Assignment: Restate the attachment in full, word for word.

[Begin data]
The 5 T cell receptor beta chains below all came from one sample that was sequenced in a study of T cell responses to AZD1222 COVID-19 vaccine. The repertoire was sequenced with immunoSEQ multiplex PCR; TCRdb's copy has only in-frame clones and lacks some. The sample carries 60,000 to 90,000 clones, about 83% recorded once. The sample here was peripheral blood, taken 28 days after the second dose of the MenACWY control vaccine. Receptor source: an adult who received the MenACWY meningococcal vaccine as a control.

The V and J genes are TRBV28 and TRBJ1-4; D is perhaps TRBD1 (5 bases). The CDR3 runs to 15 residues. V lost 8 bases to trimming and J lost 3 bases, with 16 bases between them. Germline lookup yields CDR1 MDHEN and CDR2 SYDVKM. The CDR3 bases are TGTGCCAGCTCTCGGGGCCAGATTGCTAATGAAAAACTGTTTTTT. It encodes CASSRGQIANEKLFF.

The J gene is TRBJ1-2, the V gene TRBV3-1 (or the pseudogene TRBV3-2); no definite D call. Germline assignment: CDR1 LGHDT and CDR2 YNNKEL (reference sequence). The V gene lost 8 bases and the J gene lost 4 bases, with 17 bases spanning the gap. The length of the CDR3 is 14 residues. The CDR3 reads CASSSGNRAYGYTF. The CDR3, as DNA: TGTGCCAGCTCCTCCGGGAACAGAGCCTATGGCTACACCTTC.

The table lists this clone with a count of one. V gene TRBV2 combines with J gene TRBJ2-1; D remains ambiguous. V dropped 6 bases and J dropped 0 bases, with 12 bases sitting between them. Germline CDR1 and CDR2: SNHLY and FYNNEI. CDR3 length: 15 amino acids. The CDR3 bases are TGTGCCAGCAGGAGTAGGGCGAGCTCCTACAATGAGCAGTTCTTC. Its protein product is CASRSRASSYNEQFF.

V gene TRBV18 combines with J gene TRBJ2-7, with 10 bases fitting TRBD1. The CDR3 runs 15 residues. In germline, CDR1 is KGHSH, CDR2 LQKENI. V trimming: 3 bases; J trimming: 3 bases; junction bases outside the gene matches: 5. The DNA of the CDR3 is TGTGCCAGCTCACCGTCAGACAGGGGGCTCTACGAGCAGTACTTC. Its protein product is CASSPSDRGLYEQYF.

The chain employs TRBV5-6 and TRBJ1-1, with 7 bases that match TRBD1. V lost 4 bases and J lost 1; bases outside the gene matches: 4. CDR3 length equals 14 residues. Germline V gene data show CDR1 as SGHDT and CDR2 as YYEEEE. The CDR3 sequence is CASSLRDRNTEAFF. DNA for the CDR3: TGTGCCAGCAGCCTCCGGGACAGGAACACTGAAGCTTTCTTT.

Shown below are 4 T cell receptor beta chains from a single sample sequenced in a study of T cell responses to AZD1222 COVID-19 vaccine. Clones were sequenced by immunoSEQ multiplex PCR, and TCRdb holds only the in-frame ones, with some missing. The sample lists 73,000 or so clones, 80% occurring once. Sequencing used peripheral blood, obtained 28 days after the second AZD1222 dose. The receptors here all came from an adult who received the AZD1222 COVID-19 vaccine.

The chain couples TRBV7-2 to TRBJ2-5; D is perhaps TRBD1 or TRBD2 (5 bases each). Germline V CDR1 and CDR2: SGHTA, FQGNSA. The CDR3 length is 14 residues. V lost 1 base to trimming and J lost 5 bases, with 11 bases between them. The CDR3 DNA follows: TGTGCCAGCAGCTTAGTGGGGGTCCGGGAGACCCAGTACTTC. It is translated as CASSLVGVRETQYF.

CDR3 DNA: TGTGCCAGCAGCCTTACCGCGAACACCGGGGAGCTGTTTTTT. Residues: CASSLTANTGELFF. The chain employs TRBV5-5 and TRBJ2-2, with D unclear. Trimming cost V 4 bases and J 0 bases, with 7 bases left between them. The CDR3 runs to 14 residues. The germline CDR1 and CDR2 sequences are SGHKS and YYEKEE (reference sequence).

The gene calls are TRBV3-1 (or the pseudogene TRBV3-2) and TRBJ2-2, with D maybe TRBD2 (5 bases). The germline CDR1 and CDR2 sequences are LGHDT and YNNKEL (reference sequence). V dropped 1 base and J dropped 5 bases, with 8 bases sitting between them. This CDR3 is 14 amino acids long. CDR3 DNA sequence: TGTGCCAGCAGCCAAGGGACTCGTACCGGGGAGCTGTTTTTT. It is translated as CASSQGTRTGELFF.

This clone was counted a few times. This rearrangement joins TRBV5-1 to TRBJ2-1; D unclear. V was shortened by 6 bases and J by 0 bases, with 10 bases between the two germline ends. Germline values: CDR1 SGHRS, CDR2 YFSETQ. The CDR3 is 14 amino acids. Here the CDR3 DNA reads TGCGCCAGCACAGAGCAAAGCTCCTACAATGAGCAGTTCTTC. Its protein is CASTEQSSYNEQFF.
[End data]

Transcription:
The 5 T cell receptor beta chains below all came from one sample that was sequenced in a study of T cell responses to AZD1222 COVID-19 vaccine. The repertoire was sequenced with immunoSEQ multiplex PCR; TCRdb's copy has only in-frame clones and lacks some. The sample carries 60,000 to 90,000 clones, about 83% recorded once. The sample here was peripheral blood, taken 28 days after the second dose of the MenACWY control vaccine. Receptor source: an adult who received the MenACWY meningococcal vaccine as a control.

The V and J genes are TRBV28 and TRBJ1-4; D is perhaps TRBD1 (5 bases). The CDR3 runs to 15 residues. V lost 8 bases to trimming and J lost 3 bases, with 16 bases between them. Germline lookup yields CDR1 MDHEN and CDR2 SYDVKM. The CDR3 bases are TGTGCCAGCTCTCGGGGCCAGATTGCTAATGAAAAACTGTTTTTT. It encodes CASSRGQIANEKLFF.

The J gene is TRBJ1-2, the V gene TRBV3-1 (or the pseudogene TRBV3-2); no definite D call. Germline assignment: CDR1 LGHDT and CDR2 YNNKEL (reference sequence). The V gene lost 8 bases and the J gene lost 4 bases, with 17 bases spanning the gap. The length of the CDR3 is 14 residues. The CDR3 reads CASSSGNRAYGYTF. The CDR3, as DNA: TGTGCCAGCTCCTCCGGGAACAGAGCCTATGGCTACACCTTC.

The table lists this clone with a count of one. V gene TRBV2 combines with J gene TRBJ2-1; D remains ambiguous. V dropped 6 bases and J dropped 0 bases, with 12 bases sitting between them. Germline CDR1 and CDR2: SNHLY and FYNNEI. CDR3 length: 15 amino acids. The CDR3 bases are TGTGCCAGCAGGAGTAGGGCGAGCTCCTACAATGAGCAGTTCTTC. Its protein product is CASRSRASSYNEQFF.

V gene TRBV18 combines with J gene TRBJ2-7, with 10 bases fitting TRBD1. The CDR3 runs 15 residues. In germline, CDR1 is KGHSH, CDR2 LQKENI. V trimming: 3 bases; J trimming: 3 bases; junction bases outside the gene matches: 5. The DNA of the CDR3 is TGTGCCAGCTCACCGTCAGACAGGGGGCTCTACGAGCAGTACTTC. Its protein product is CASSPSDRGLYEQYF.

The chain employs TRBV5-6 and TRBJ1-1, with 7 bases that match TRBD1. V lost 4 bases and J lost 1; bases outside the gene matches: 4. CDR3 length equals 14 residues. Germline V gene data show CDR1 as SGHDT and CDR2 as YYEEEE. The CDR3 sequence is CASSLRDRNTEAFF. DNA for the CDR3: TGTGCCAGCAGCCTCCGGGACAGGAACACTGAAGCTTTCTTT.

Shown below are 4 T cell receptor beta chains from a single sample sequenced in a study of T cell responses to AZD1222 COVID-19 vaccine. Clones were sequenced by immunoSEQ multiplex PCR, and TCRdb holds only the in-frame ones, with some missing. The sample lists 73,000 or so clones, 80% occurring once. Sequencing used peripheral blood, obtained 28 days after the second AZD1222 dose. The receptors here all came from an adult who received the AZD1222 COVID-19 vaccine.

The chain couples TRBV7-2 to TRBJ2-5; D is perhaps TRBD1 or TRBD2 (5 bases each). Germline V CDR1 and CDR2: SGHTA, FQGNSA. The CDR3 length is 14 residues. V lost 1 base to trimming and J lost 5 bases, with 11 bases between them. The CDR3 DNA follows: TGTGCCAGCAGCTTAGTGGGGGTCCGGGAGACCCAGTACTTC. It is translated as CASSLVGVRETQYF.

CDR3 DNA: TGTGCCAGCAGCCTTACCGCGAACACCGGGGAGCTGTTTTTT. Residues: CASSLTANTGELFF. The chain employs TRBV5-5 and TRBJ2-2, with D unclear. Trimming cost V 4 bases and J 0 bases, with 7 bases left between them. The CDR3 runs to 14 residues. The germline CDR1 and CDR2 sequences are SGHKS and YYEKEE (reference sequence).

The gene calls are TRBV3-1 (or the pseudogene TRBV3-2) and TRBJ2-2, with D maybe TRBD2 (5 bases). The germline CDR1 and CDR2 sequences are LGHDT and YNNKEL (reference sequence). V dropped 1 base and J dropped 5 bases, with 8 bases sitting between them. This CDR3 is 14 amino acids long. CDR3 DNA sequence: TGTGCCAGCAGCCAAGGGACTCGTACCGGGGAGCTGTTTTTT. It is translated as CASSQGTRTGELFF.

This clone was counted a few times. This rearrangement joins TRBV5-1 to TRBJ2-1; D unclear. V was shortened by 6 bases and J by 0 bases, with 10 bases between the two germline ends. Germline values: CDR1 SGHRS, CDR2 YFSETQ. The CDR3 is 14 amino acids. Here the CDR3 DNA reads TGCGCCAGCACAGAGCAAAGCTCCTACAATGAGCAGTTCTTC. Its protein is CASTEQSSYNEQFF.